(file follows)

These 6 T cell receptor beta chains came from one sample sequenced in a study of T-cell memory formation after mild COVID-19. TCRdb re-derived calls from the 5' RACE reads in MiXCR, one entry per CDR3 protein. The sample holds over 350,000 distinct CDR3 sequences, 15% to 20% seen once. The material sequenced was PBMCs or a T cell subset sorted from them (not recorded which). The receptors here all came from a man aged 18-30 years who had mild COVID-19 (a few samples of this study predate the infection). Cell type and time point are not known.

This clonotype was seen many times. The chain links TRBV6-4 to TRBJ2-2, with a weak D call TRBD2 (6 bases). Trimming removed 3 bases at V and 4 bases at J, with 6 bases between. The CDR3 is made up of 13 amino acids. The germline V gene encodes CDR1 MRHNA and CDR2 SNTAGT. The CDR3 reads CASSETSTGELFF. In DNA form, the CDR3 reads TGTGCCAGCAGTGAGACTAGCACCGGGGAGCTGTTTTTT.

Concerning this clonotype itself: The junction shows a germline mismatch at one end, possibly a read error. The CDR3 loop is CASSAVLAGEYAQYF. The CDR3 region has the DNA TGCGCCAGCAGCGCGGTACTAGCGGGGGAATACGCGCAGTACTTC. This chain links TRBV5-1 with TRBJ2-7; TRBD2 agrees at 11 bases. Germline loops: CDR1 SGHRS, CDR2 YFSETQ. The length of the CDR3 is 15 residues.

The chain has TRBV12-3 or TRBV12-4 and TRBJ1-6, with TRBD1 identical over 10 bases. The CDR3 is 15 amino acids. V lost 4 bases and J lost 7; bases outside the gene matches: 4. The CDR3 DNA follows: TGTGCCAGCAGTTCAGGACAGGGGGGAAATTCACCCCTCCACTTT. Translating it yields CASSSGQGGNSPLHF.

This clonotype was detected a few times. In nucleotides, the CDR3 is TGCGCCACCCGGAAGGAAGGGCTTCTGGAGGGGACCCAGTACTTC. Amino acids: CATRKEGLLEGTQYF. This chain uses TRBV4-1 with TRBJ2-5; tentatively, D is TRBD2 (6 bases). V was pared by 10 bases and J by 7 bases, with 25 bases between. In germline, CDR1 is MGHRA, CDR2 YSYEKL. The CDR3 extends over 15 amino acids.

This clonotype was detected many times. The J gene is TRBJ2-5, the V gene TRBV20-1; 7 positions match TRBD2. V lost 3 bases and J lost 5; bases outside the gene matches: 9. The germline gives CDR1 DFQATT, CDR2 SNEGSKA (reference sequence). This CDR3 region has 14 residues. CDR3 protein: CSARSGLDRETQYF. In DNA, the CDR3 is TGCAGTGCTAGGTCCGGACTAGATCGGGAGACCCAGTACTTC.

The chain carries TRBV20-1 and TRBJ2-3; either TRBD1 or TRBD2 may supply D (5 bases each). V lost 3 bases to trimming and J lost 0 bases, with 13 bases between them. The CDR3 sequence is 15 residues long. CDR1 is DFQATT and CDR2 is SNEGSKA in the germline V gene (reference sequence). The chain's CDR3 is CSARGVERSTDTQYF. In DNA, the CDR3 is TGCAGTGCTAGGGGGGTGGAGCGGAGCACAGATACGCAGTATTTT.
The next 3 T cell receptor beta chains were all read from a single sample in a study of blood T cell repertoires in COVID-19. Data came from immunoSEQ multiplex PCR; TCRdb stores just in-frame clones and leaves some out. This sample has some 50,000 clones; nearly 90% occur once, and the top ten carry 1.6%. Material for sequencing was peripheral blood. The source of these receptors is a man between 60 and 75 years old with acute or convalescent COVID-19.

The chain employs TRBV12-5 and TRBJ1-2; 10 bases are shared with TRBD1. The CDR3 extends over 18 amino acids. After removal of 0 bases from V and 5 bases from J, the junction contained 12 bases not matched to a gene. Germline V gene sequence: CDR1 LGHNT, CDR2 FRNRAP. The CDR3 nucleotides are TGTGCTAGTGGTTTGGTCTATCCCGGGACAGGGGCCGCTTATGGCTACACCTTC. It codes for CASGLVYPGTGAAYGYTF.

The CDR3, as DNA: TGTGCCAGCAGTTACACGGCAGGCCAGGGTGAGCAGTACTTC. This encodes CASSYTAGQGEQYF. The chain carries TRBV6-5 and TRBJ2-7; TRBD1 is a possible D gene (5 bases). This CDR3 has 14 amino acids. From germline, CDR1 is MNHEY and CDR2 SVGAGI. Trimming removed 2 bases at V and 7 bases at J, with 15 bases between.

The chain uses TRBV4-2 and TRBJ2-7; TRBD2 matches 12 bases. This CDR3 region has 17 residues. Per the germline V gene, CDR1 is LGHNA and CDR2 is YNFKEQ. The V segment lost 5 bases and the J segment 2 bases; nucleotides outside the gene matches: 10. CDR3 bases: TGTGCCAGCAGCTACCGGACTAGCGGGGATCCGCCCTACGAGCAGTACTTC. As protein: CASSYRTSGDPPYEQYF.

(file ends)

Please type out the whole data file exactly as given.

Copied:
These 6 T cell receptor beta chains came from one sample sequenced in a study of T-cell memory formation after mild COVID-19. TCRdb re-derived calls from the 5' RACE reads in MiXCR, one entry per CDR3 protein. The sample holds over 350,000 distinct CDR3 sequences, 15% to 20% seen once. The material sequenced was PBMCs or a T cell subset sorted from them (not recorded which). The receptors here all came from a man aged 18-30 years who had mild COVID-19 (a few samples of this study predate the infection). Cell type and time point are not known.

This clonotype was seen many times. The chain links TRBV6-4 to TRBJ2-2, with a weak D call TRBD2 (6 bases). Trimming removed 3 bases at V and 4 bases at J, with 6 bases between. The CDR3 is made up of 13 amino acids. The germline V gene encodes CDR1 MRHNA and CDR2 SNTAGT. The CDR3 reads CASSETSTGELFF. In DNA form, the CDR3 reads TGTGCCAGCAGTGAGACTAGCACCGGGGAGCTGTTTTTT.

Concerning this clonotype itself: The junction shows a germline mismatch at one end, possibly a read error. The CDR3 loop is CASSAVLAGEYAQYF. The CDR3 region has the DNA TGCGCCAGCAGCGCGGTACTAGCGGGGGAATACGCGCAGTACTTC. This chain links TRBV5-1 with TRBJ2-7; TRBD2 agrees at 11 bases. Germline loops: CDR1 SGHRS, CDR2 YFSETQ. The length of the CDR3 is 15 residues.

The chain has TRBV12-3 or TRBV12-4 and TRBJ1-6, with TRBD1 identical over 10 bases. The CDR3 is 15 amino acids. V lost 4 bases and J lost 7; bases outside the gene matches: 4. The CDR3 DNA follows: TGTGCCAGCAGTTCAGGACAGGGGGGAAATTCACCCCTCCACTTT. Translating it yields CASSSGQGGNSPLHF.

This clonotype was detected a few times. In nucleotides, the CDR3 is TGCGCCACCCGGAAGGAAGGGCTTCTGGAGGGGACCCAGTACTTC. Amino acids: CATRKEGLLEGTQYF. This chain uses TRBV4-1 with TRBJ2-5; tentatively, D is TRBD2 (6 bases). V was pared by 10 bases and J by 7 bases, with 25 bases between. In germline, CDR1 is MGHRA, CDR2 YSYEKL. The CDR3 extends over 15 amino acids.

This clonotype was detected many times. The J gene is TRBJ2-5, the V gene TRBV20-1; 7 positions match TRBD2. V lost 3 bases and J lost 5; bases outside the gene matches: 9. The germline gives CDR1 DFQATT, CDR2 SNEGSKA (reference sequence). This CDR3 region has 14 residues. CDR3 protein: CSARSGLDRETQYF. In DNA, the CDR3 is TGCAGTGCTAGGTCCGGACTAGATCGGGAGACCCAGTACTTC.

The chain carries TRBV20-1 and TRBJ2-3; either TRBD1 or TRBD2 may supply D (5 bases each). V lost 3 bases to trimming and J lost 0 bases, with 13 bases between them. The CDR3 sequence is 15 residues long. CDR1 is DFQATT and CDR2 is SNEGSKA in the germline V gene (reference sequence). The chain's CDR3 is CSARGVERSTDTQYF. In DNA, the CDR3 is TGCAGTGCTAGGGGGGTGGAGCGGAGCACAGATACGCAGTATTTT.
The next 3 T cell receptor beta chains were all read from a single sample in a study of blood T cell repertoires in COVID-19. Data came from immunoSEQ multiplex PCR; TCRdb stores just in-frame clones and leaves some out. This sample has some 50,000 clones; nearly 90% occur once, and the top ten carry 1.6%. Material for sequencing was peripheral blood. The source of these receptors is a man between 60 and 75 years old with acute or convalescent COVID-19.

The chain employs TRBV12-5 and TRBJ1-2; 10 bases are shared with TRBD1. The CDR3 extends over 18 amino acids. After removal of 0 bases from V and 5 bases from J, the junction contained 12 bases not matched to a gene. Germline V gene sequence: CDR1 LGHNT, CDR2 FRNRAP. The CDR3 nucleotides are TGTGCTAGTGGTTTGGTCTATCCCGGGACAGGGGCCGCTTATGGCTACACCTTC. It codes for CASGLVYPGTGAAYGYTF.

The CDR3, as DNA: TGTGCCAGCAGTTACACGGCAGGCCAGGGTGAGCAGTACTTC. This encodes CASSYTAGQGEQYF. The chain carries TRBV6-5 and TRBJ2-7; TRBD1 is a possible D gene (5 bases). This CDR3 has 14 amino acids. From germline, CDR1 is MNHEY and CDR2 SVGAGI. Trimming removed 2 bases at V and 7 bases at J, with 15 bases between.

The chain uses TRBV4-2 and TRBJ2-7; TRBD2 matches 12 bases. This CDR3 region has 17 residues. Per the germline V gene, CDR1 is LGHNA and CDR2 is YNFKEQ. The V segment lost 5 bases and the J segment 2 bases; nucleotides outside the gene matches: 10. CDR3 bases: TGTGCCAGCAGCTACCGGACTAGCGGGGATCCGCCCTACGAGCAGTACTTC. As protein: CASSYRTSGDPPYEQYF.